The 2013 Arterial Conference will be held in Capetown, South Africa
Dates:6-9 October, 2013
"But what does culture to be a vector of development, mean?"
The Millennium Development Goals (MDGs) adopted by world leaders in 2000 are relevant particularly to Africa with its key challenges of poverty, infant mortality, poor education, life-threatening diseases, high maternal mortality and lack of sanitation and access to clean water.
UNESCO has been at the forefront of advocating culture as an integral dimension of sustainable development.
With the deadline for the MDGs looming in 2015, UNESCO co-hosted a conference with the Chinese government in Hangzhou recently with the theme: Culture and Sustainable Development. The aim of the conference was to affirm arguments in favour of the importance of culture within development strategies and to ensure that culture is integrated into a post-2015 Development Agenda.
But what does culture as a vector of development mean? Does culture not also prevent or limit development e.g. polygamous cultures that might facilitate the spread of HIV/AIDS? Does development sometimes not change culture for the better e.g. in the way that women are treated? Is the major contemporary contribution of culture to development at the moment the creative industries and their capacity to employ people? Is development itself not premised on particular cultural values, ideas and world views that may not be relevant or sensitive to the culture of the supposed beneficiaries of development?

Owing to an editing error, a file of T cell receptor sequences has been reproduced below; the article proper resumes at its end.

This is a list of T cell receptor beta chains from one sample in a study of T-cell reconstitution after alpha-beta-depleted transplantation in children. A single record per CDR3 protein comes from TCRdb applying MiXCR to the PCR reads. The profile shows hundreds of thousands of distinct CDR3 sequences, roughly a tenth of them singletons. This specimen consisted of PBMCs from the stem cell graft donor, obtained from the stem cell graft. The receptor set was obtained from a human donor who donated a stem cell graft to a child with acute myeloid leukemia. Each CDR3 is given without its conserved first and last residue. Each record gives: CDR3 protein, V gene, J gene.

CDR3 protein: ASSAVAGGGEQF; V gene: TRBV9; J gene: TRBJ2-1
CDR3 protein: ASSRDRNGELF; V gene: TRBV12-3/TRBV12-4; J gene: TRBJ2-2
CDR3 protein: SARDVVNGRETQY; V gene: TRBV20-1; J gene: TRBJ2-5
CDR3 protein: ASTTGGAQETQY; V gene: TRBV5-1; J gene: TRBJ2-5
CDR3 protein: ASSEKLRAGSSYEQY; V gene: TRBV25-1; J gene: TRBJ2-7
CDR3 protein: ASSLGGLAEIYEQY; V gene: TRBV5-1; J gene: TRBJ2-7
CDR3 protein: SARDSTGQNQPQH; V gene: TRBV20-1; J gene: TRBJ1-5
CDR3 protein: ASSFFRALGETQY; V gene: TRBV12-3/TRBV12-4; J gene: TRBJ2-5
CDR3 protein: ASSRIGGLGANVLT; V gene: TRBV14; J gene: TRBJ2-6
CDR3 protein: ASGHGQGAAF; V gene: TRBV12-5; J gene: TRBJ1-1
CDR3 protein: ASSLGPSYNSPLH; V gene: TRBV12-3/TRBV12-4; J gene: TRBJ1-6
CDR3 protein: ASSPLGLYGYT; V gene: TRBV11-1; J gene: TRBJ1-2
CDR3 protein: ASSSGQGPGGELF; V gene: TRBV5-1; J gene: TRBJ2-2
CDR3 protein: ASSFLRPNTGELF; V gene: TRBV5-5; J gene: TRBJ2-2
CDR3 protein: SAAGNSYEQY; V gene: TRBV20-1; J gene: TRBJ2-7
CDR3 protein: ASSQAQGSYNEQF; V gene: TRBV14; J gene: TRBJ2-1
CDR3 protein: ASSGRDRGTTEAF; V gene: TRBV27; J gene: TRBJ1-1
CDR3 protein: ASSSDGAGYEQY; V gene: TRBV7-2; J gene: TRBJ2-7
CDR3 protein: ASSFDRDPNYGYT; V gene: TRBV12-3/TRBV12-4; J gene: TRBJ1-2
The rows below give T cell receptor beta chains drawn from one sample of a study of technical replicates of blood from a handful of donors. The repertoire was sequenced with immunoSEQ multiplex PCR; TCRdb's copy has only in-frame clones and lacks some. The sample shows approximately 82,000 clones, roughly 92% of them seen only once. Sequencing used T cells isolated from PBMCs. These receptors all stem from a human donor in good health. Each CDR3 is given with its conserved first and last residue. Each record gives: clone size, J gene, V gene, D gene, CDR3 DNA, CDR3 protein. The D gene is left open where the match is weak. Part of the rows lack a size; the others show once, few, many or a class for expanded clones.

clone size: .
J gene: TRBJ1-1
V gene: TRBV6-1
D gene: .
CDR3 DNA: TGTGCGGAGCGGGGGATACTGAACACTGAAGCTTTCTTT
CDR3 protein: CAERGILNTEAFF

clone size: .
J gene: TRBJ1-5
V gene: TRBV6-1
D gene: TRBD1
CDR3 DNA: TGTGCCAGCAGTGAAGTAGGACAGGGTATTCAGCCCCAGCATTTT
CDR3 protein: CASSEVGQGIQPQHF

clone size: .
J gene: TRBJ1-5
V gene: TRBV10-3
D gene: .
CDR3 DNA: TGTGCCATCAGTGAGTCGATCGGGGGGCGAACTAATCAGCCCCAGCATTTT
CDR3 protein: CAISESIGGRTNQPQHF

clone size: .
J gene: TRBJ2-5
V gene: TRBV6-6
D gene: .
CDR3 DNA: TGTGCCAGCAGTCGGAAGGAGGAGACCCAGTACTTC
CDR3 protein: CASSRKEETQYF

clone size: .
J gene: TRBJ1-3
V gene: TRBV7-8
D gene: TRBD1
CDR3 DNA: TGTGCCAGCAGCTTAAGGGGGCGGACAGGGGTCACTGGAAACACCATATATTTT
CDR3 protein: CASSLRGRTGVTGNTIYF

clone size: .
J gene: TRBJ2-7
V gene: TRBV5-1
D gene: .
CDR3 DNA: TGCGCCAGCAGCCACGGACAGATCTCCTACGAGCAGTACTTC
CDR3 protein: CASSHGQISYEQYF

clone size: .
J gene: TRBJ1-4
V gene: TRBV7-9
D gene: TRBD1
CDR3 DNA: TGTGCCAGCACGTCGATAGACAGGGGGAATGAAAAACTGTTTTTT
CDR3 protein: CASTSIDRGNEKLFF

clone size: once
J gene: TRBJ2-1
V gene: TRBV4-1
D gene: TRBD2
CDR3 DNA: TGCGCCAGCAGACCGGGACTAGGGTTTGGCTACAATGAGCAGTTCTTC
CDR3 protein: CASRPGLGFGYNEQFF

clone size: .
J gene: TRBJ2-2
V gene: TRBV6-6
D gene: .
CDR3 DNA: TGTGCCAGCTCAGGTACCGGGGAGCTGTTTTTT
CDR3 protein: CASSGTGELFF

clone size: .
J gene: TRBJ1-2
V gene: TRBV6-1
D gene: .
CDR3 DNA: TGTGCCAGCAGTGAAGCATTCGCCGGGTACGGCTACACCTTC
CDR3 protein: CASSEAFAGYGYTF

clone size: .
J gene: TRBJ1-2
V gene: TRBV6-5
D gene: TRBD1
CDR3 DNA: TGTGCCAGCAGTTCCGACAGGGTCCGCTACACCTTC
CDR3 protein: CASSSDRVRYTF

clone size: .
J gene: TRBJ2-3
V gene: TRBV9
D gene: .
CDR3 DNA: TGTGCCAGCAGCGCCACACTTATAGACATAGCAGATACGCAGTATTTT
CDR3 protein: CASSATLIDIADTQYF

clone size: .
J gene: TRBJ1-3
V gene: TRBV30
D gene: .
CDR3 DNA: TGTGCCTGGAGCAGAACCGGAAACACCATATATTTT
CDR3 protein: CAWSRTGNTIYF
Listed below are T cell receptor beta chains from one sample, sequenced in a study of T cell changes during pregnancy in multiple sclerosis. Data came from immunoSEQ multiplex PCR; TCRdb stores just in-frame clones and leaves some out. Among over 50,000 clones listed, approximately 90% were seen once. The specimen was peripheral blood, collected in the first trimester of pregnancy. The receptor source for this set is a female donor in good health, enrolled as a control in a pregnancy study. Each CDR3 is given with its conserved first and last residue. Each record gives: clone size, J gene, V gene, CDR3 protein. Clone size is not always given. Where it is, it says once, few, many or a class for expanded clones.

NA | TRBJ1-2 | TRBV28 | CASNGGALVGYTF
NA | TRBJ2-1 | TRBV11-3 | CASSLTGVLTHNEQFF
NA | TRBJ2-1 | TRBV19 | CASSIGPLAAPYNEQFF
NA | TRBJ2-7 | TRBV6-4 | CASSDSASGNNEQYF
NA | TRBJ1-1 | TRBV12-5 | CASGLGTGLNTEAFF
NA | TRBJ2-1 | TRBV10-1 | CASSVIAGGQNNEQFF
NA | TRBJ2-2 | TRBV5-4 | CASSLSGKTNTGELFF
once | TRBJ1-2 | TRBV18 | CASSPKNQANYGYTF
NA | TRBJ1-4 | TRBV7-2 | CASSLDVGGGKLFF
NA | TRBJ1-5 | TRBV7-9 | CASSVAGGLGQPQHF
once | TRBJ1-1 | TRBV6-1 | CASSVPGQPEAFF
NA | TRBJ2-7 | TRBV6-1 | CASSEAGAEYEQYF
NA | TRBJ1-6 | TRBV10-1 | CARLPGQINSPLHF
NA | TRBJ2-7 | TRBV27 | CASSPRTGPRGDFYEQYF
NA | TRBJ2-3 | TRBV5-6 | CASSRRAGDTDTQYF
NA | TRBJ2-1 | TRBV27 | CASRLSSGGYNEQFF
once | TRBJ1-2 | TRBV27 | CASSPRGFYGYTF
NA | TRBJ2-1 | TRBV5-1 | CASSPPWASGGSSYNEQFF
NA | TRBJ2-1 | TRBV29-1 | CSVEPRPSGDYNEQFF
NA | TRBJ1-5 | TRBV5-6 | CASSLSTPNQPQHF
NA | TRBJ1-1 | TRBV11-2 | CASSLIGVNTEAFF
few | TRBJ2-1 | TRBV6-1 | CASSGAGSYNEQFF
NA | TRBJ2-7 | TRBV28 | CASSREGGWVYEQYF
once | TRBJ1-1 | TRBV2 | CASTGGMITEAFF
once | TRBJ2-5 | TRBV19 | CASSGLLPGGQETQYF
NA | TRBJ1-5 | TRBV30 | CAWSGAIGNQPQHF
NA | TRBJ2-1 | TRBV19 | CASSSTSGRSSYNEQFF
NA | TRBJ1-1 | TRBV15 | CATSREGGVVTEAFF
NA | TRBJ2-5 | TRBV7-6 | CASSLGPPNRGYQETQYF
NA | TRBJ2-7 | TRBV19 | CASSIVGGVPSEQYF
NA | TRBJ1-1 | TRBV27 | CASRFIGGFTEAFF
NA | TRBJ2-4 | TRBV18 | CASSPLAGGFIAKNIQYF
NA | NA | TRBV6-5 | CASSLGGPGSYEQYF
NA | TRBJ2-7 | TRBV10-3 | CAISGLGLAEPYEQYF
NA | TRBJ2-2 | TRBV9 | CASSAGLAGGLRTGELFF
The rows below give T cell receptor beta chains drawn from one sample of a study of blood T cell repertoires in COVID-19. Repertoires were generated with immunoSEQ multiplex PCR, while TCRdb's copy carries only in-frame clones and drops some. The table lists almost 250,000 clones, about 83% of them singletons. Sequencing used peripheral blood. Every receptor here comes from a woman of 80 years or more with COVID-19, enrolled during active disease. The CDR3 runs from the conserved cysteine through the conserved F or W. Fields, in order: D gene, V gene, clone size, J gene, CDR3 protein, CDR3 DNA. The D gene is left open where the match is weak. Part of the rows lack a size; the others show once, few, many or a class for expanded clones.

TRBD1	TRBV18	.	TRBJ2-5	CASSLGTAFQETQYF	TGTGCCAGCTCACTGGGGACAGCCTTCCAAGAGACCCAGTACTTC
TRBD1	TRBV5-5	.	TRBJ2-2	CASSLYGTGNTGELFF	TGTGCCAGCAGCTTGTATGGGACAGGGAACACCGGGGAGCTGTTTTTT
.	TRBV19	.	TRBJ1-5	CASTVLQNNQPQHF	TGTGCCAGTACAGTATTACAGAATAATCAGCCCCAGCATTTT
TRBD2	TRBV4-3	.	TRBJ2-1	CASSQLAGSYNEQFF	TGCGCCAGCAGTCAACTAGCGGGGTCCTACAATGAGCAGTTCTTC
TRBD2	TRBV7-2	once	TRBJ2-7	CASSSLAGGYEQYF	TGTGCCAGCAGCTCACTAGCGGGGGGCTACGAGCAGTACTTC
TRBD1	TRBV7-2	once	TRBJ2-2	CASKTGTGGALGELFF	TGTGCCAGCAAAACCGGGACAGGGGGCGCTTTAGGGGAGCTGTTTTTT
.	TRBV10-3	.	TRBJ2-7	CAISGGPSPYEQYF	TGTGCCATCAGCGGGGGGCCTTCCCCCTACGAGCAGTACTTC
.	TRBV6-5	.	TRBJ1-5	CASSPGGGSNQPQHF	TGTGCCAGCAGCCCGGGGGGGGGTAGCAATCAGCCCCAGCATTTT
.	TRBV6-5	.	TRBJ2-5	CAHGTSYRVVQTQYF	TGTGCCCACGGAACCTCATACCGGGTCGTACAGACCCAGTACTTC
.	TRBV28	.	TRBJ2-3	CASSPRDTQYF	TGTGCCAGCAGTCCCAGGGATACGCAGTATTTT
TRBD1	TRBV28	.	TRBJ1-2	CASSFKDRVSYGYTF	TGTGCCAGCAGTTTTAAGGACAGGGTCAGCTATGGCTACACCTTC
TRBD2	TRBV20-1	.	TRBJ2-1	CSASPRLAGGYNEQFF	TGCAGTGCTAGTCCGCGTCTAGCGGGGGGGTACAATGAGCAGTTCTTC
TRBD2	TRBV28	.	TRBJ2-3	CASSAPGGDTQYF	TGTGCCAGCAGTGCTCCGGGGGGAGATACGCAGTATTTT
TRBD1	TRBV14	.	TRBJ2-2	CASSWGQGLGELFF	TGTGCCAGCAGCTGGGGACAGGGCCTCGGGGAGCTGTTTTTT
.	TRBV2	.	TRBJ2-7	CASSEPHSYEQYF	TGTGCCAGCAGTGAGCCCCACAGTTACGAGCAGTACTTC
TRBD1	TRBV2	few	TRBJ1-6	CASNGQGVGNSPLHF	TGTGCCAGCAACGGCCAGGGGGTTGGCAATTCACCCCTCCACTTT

The African Creative Economy Conference will debate such issues and work towards a position rooted in African experience that informs an understanding of the relationship between culture and development, and which may underpin a post-2015 development agenda.
Conference thought leaders include keynote speaker Dr Israel Kodiaga, director of programmes research and strategic development at the African Centre for International Studies. Dr Kodiaga’s areas of interest include theories of conflict in Africa, conflict management styles, cycles and trends. He will discuss drivers and beneficiaries of African economic growth.
Panelists include Professor Lorenzo Fioramonti, Associate Professor of International Political Economy at the University of Pretoria and Associate Fellow at the United Nations University, Belgium. Professor Fioramonti will be on the panel discussing Key players in the African economy: potential impacts and meanings: China, Europe, USA, BRICS, Nigeria and South Africa.
Dr Ammar Kessab is a governance expert at the African Development Bank. A specialist in public management, he regularly collaborates with international organizations in the field of financial management on the cultural sector, culture and development and cultural policies. He will join a panel discussing The private sector, the arts, creative and cultural industries in Africa: what’s in it for them?
- Category 1: R 4,497 per delegate from Europe, North America, Australia, New Zealand and the Middle East
- Category 2: R 3,278 per delegate from Central America, South America and Asia
- Category 3: R 2,239 per delegate from Africa
The registration fee includes conference information and entrance to a welcome cocktail event, and a gala concert ticket. From Monday to Wednesday the cost includes all day refreshments and lunch and access to all conference sessions. The conference ends with a free closing party, including a welcome drink.
Register here or contact Kim Peters on 27 (0)21 674 0013 or Jeanne Hefez (Arterial Network) at firstname.lastname@example.org. Please email Judy Bryant at email@example.com for any media related inquiries.